Slowly, James' ears became deadened to the crack of rifles and the occasional zing of a bullet, but it was the thump of a musket ball meeting flesh that caught his attention.

With a puzzled look, he looked to his left where the peculiar sound came from and saw a pair of boots and a form lying in the grass. His eyes followed the boots up to the trousers and uniform. Although it was still too dark to see a face, he knew exactly who it was from the full stomach that strained the uniform.

"Ezra," Patrick said matter-of-factly as he rammed another minie ball into his Dimick.

"Keep up the fire, boys," Ainsley interrupted from behind them. Aware that a few men were gawking at the company's first casualty, he shouted encouragement to them with a voice that none of them had heard before from his skinny body. A resonating tenor shouted at them with a calm presence. "Hot and steady, boys! Hot and steady!"

The fire picked up pace again, and despite the seriousness of their actions, James knew he was smiling a little. Ainsley was going to make a good officer after all.

James took aim at what he guessed was a Rebel, although it might have been a tree. As if in answer to his question, a flash appeared from the spot, and James instantly answered it. Although he was sure the shot had been true, and with his Dimick it was well within his range, he could not tell if the silhouette was still there or not. As he took another paper cartridge from his box and tore the end off with his teeth, he wondered how the Wisconsin boys at the other end of the line were faring. He knew that they had been equipped with heavy Belgian muskets, and it would take an excellent shot and a little luck to hit anything with a musket from this distance.

The black of night slowly turned to a dark blue and in the growing strands of light, James lost count of how many times he had fired.

The change in daylight and the rate of fire from the Confederates was almost imperceptible, but slowly, the patrol was getting the upper hand and though there were a number of blue coated men down, they were maintaining a higher rate of fire than the Rebels.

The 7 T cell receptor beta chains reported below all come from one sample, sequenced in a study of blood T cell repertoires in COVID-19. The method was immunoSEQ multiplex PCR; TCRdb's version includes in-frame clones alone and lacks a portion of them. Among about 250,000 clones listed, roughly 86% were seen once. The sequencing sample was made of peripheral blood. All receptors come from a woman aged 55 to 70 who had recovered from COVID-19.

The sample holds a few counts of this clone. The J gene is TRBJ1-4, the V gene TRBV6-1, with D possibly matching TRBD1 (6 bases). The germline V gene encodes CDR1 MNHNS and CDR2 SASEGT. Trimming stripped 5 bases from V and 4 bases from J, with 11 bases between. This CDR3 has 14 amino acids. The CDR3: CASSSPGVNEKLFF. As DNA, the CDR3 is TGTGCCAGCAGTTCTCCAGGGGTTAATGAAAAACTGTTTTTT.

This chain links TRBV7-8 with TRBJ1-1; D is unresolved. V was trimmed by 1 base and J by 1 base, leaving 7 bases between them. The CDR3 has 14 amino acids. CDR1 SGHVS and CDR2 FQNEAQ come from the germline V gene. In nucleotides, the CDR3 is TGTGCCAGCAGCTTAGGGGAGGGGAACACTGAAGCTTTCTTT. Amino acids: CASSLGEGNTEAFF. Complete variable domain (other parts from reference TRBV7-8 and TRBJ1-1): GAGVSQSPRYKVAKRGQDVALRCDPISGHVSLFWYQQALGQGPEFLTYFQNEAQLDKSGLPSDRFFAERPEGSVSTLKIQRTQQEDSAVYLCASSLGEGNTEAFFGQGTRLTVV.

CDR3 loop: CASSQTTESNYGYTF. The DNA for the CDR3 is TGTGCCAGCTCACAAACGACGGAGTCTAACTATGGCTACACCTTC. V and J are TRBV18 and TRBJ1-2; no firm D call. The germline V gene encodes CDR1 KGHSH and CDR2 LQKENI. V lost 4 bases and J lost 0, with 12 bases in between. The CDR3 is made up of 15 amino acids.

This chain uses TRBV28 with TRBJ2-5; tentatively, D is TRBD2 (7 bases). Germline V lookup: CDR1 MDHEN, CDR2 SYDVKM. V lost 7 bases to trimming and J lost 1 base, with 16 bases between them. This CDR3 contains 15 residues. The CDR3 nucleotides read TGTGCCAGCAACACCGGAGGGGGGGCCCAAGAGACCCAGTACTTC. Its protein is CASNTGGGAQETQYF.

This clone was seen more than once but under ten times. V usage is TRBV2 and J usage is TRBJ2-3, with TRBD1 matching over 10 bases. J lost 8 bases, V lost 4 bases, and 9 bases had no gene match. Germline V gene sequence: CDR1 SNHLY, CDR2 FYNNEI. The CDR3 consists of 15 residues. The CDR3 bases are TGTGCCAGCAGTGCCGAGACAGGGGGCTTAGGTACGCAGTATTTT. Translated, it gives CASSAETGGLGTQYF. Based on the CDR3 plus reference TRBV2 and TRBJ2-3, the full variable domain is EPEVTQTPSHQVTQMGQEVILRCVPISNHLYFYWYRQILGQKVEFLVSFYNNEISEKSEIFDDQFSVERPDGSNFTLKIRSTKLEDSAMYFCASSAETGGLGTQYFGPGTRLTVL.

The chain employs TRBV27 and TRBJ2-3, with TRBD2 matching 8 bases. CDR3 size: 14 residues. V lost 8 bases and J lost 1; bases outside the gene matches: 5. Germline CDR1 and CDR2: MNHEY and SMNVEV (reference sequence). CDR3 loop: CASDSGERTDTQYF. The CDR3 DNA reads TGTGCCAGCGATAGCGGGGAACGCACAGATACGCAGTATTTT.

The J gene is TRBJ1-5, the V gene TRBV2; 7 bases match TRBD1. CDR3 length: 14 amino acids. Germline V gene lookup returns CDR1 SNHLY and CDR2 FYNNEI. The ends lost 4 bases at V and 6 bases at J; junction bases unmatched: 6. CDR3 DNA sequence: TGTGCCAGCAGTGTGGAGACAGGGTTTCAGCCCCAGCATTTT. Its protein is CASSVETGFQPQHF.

Major Powell noticed it also and gave the order to advance. Obediently, the patrol edged closer.

Even the cry of pain from his left did not shake James' attention as he focused on the Confederate pickets.

"Forward, company! Forward!" Ainsley urged above the intermittent firing.

A few more bullets whizzed by overhead, and the patrol stopped in its tracks but not because of the bullets.

It was the sight of an entire Confederate line of battle emerging from the trees - thousands of men all shoulder to shoulder in two rows, stepping off in near unison.

"Oh, my God!" Joe Tucker gasped.

James' eyes flashed from one end of the line to the other. The butternut line stretched as far as could be seen. James didn't even want to know what was hidden beyond sight in the trees to the right. It was obvious to every man in the patrol that this was more than anyone anticipated.

This was Johnston's army! Stunned, James realized that they had bumped headlong into a massive Confederate assault. No army could organize so many so quickly. The only way that so many men could be in a line of battle already was that they had already been marching. The Confederates had planned a surprise attack!